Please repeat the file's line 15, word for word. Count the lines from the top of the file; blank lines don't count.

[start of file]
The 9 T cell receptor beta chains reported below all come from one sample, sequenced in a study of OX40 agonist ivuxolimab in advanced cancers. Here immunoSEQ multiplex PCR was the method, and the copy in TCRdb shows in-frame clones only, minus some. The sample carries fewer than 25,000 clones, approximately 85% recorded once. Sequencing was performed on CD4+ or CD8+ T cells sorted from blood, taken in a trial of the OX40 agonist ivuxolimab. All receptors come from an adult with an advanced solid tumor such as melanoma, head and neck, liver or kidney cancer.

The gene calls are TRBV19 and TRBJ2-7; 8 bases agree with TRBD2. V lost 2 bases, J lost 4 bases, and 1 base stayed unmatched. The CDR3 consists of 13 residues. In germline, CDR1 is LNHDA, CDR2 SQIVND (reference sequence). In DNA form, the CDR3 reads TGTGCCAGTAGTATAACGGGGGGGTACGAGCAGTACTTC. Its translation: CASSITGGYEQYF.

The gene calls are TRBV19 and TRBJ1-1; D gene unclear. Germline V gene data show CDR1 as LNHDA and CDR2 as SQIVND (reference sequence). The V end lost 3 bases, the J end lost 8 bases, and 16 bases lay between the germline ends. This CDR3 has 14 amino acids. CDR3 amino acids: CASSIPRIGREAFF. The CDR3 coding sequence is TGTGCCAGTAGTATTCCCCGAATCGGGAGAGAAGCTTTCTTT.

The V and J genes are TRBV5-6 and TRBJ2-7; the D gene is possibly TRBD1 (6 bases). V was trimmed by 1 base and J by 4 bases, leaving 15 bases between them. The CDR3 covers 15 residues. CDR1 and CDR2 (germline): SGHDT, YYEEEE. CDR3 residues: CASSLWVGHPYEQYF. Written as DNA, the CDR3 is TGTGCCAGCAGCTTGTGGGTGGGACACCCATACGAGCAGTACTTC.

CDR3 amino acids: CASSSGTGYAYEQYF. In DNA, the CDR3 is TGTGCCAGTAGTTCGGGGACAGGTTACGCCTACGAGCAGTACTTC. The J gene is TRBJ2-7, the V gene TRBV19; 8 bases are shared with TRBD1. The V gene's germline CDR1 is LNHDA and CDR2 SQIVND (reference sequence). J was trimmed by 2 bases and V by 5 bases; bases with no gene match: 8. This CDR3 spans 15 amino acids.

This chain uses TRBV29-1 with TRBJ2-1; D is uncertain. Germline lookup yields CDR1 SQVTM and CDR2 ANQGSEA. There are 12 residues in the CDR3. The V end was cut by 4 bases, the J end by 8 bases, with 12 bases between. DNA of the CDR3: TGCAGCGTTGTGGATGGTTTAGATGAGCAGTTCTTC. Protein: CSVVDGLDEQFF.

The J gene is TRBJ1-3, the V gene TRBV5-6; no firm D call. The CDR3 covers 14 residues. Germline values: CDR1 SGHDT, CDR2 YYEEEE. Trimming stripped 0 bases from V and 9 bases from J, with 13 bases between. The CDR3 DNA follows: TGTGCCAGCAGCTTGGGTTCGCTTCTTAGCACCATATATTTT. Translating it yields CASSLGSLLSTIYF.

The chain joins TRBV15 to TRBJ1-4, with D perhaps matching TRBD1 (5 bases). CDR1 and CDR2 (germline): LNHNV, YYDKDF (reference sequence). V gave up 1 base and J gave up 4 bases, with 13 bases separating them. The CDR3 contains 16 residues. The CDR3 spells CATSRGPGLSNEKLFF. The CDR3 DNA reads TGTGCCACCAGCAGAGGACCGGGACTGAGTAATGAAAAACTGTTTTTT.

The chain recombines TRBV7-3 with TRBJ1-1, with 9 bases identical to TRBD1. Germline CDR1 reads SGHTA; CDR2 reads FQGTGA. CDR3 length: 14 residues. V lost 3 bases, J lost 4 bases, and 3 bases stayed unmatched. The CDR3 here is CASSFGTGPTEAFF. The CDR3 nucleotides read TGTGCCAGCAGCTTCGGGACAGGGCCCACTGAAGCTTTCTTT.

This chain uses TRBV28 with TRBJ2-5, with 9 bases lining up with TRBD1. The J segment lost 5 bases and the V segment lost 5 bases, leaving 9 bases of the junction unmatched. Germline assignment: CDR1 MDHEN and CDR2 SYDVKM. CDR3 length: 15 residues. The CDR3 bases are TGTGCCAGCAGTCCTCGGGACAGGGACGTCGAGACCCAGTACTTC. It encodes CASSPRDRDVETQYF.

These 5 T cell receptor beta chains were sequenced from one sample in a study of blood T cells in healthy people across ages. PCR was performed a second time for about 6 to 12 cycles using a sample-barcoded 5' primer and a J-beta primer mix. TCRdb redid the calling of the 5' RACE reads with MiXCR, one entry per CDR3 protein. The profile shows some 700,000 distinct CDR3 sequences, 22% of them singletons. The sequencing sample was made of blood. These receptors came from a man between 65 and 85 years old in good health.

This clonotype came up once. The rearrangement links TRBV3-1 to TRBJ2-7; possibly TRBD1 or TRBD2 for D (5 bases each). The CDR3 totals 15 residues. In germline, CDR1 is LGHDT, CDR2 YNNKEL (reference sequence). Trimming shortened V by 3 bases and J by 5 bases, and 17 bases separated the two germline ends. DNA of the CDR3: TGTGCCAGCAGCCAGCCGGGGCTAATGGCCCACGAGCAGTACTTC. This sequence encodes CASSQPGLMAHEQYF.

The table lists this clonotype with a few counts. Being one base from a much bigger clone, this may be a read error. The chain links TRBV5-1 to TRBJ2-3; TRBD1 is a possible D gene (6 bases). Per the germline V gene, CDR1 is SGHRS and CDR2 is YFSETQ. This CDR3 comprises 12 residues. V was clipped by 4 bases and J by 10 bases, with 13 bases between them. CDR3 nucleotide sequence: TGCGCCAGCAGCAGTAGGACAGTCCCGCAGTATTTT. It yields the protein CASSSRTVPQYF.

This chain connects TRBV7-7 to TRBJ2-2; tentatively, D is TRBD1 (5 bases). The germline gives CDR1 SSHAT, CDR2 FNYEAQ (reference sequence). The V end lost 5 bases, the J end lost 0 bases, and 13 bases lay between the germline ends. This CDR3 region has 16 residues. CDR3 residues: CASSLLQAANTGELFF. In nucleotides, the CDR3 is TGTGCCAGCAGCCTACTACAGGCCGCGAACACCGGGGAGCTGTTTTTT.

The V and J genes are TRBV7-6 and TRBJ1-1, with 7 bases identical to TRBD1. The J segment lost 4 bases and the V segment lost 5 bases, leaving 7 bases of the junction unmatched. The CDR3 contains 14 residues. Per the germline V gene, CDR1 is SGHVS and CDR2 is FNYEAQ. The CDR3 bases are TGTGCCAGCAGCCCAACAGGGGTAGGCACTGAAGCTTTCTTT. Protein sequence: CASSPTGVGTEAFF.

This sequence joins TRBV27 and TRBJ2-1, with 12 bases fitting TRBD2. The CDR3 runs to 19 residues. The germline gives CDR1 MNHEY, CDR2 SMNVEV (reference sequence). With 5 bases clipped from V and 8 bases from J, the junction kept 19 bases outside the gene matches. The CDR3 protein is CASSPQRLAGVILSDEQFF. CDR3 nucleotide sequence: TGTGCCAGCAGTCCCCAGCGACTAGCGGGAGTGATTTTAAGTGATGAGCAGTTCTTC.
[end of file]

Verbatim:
The V and J genes are TRBV7-6 and TRBJ1-1, with 7 bases identical to TRBD1. The J segment lost 4 bases and the V segment lost 5 bases, leaving 7 bases of the junction unmatched. The CDR3 contains 14 residues. Per the germline V gene, CDR1 is SGHVS and CDR2 is FNYEAQ. The CDR3 bases are TGTGCCAGCAGCCCAACAGGGGTAGGCACTGAAGCTTTCTTT. Protein sequence: CASSPTGVGTEAFF.